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21/4 carnage: Must probe into ‘why they did, what they did’

28 April 2020 12:07 am - 0     - {{hitsCtrl.values.hits}}


 A prayer service was held on April 21, 2020 in remembrance of those who parted during the Easter Sunday attack
Pic by kithsiri de mel


  • Cinnamon Grand Hotel suicide bomber confessed his revenge against Christchurch killing, sufferings of Syrians and Rohingiyan Islamic community
  • Reasons to assume American handlers of ISIS were behind issuing statements on behalf of ISIS chief Abu Bakr Al-Baghdadi


We have crossed one year since those terrible events of 21/4. Painful memories of those shocking attacks on the innocents reverberate as if they occurred yesterday. No believer in any faith could have planned and executed the deadly mission. But some deviants from Islam with Muslim names did. How far have we gone to the bottom of the terror that was unleashed a year ago?   

President Gotabaya Rajapaksa in his remembrance message said that although Catholics were targeted, this was a terrorist attack against all Sri Lankan citizens. “I reiterate the pledge I made in the ‘Vistas for Prosperity’ policy statement that I will ensure the safety of all communities in my country” The President had rightly included also the community that the perpetrators’ names were identified with. It makes sense for the reason that this vicious form of terrorism cannot be eliminated without the utmost cooperation of all, the Muslims in particular.   

When the US criticized the appointment of Army Commander Lt. Gen. Shavendra Silva, government circles contended that the internationally recognized legal principle of ‘innocent until proven guilty’ applies to all persons. Article 13(5) of the Sri Lanka Constitution, Article 11(1) of the Universal Declaration of Human Rights and section 14(2) of the ICCPR provide for clear laws on this matter applicable even at the stage of being prosecuted in a court of law. When the US thereafter announced that no visas will be issued to the Commander’s family from entering the US, the Sri Lankan side queried as to how the commander’s family could be made accountable and punished.In a strong rebuttal, Prime Minister Mahinda Rajapaksa said, “Even though we are now in the 21st century, even members of his family who have not been accused of any wrongdoing have been subjected to a collective punishment reminiscent of the practice in medieval Europe”.   

The Commander or his spouse however had no plans at any time to travel to the US. The point is that in the absence of any evidence of conspiring, aiding or abetting, no spouse, parent, sibling, child, friend, associate or partner-in-any-other-activity could be asked to account for the acts of a suspect. Legal counselling is on a much higher and privileged platform, interference with which would be a violation of fundamental rights.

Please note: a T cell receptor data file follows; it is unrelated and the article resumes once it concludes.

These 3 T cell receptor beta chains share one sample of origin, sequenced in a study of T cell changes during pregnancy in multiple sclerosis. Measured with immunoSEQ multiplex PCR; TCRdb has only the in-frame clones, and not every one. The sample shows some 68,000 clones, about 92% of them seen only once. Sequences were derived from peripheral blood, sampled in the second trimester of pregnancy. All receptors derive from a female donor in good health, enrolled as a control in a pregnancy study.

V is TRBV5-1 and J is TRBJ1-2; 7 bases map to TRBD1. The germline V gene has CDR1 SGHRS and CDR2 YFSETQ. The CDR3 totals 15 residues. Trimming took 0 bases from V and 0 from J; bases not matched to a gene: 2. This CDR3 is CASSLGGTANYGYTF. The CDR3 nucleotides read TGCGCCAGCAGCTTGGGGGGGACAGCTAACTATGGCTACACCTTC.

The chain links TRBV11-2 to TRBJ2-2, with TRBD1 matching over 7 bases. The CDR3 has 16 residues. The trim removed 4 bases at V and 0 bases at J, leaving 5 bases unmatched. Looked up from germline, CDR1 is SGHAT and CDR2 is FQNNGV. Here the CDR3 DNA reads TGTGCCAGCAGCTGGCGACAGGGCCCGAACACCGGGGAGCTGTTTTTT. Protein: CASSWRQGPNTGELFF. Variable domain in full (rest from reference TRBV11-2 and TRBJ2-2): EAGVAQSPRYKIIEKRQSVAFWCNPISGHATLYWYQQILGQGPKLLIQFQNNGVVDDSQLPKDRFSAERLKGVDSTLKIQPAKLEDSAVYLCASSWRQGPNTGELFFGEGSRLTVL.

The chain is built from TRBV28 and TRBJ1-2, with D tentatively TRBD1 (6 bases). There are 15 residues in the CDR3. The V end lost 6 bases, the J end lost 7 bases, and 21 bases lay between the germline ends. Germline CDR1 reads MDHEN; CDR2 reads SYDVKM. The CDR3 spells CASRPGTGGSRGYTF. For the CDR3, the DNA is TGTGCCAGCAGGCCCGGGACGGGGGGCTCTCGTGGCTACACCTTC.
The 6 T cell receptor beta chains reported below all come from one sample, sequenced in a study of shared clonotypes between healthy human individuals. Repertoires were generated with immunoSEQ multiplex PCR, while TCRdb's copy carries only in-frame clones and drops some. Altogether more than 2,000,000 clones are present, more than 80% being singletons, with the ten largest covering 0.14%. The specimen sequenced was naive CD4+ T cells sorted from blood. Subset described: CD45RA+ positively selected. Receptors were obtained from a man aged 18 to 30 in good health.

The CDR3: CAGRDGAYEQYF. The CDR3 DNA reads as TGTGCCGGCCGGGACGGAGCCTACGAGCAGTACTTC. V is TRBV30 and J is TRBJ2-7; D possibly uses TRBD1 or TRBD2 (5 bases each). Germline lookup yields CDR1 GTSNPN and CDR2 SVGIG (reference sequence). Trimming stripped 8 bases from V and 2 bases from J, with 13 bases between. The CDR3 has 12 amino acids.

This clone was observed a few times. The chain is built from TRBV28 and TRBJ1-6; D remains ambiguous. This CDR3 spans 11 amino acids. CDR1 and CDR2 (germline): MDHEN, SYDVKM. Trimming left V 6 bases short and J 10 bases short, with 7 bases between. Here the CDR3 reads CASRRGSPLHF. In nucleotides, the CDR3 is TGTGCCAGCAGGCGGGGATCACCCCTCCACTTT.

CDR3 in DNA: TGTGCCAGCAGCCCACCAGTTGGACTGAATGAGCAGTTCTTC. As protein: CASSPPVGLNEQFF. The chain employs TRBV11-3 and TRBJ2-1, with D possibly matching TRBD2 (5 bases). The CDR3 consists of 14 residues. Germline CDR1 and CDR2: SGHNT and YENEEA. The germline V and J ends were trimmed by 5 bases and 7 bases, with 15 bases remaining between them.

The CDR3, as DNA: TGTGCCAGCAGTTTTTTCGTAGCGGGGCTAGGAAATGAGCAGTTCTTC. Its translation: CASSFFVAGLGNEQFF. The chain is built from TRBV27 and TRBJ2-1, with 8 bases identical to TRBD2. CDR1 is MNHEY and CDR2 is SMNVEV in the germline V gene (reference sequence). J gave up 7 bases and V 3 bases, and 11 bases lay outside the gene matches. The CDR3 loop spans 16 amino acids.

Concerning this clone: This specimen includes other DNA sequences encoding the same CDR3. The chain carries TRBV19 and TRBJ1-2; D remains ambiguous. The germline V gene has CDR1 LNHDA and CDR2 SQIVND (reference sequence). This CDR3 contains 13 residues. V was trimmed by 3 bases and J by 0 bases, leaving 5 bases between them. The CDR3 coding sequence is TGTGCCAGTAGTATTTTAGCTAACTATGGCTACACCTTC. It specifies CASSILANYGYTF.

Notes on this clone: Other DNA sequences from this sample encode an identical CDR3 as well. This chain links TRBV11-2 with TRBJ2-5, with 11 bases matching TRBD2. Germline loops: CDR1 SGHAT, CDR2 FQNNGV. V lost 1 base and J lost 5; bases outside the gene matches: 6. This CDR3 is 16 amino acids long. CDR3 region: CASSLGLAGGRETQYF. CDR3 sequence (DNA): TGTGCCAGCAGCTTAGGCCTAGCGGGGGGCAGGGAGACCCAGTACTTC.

As we re-lived those cruel moments of the tragedy and shared within us the pain of the unending suffering of the families of the over 500 injured and the 269 dead, we sought solace in the first anniversary address of the Catholic Archbishop of Colombo, His Eminence Cardinal Malcolm Ranjith commended the victims for “their spirit of magnanimity in not reacting in anger and hatred”. He commended their patience. He called for a comprehensive inquiry. He expressed confidence in the on- going Presidential Commission of Inquiry.   

It would be apt that further investigations are conducted on the directions of the Presidential Commission in order to avoid accusations of political, ethnic or religious bias. Ethno-religious bias was easily noticeable even in the reportage of COVID-19 by sections of the media, although statistics and facts were mostly to the contrary.   
The chief prelate of the Malwatte ChapterVen. Niyangoda Vijitha Thera in a statement issued on April 21, 2020 said “it was a matter of serious concern that clear information on last year’s Easter Sunday attacks had not come to light as yet. The basis of every religious teaching is human well-being. How Catholics acted with restraint and a sense of responsibility in the aftermath of the terrorist attack is praiseworthy”.   

What are the sectors that require more comprehensive examination? Then Minister of Mass Media and State Minister of Defence Ruwan Wijewardene concluding the debate on July 31, 2019 on the extension of the Emergency told Parliament that;   

“MP Sudarshini Fernandopulle said that I referred to the Christchurch attack. Clearly the terrorist who attacked Cinnamon Grand Hotel had, prior to the attack, spoken to his wife over the phone. A recording of it is with the CID. In that recording the terrorist was clearly speaking about a number of reasons. He was talking about the injustices caused to the Muslim community. He also spoke about the harassment the Muslims suffered in Syria. Similarly he mentioned about the injustices on Rohingiyans in Myanmar. I listened to this recording. He clearly said the Christchurch incident was also a definite reason for this attack. That was why I spoke about the Christchurch incident on that day.”   

This recording was not tabled in Parliament by the then State Minister. If he had done so, there could be a more intelligent discussion on the purported motivations of the suicide missions of the terrorists. This or possible similar conversations of the other terrorists are unfortunately not in the public domain. No inquiry or investigation could be completed without a full and true ascertainment of all what was claimed to be the alleged reasons, whether they are true, false, fact or fiction.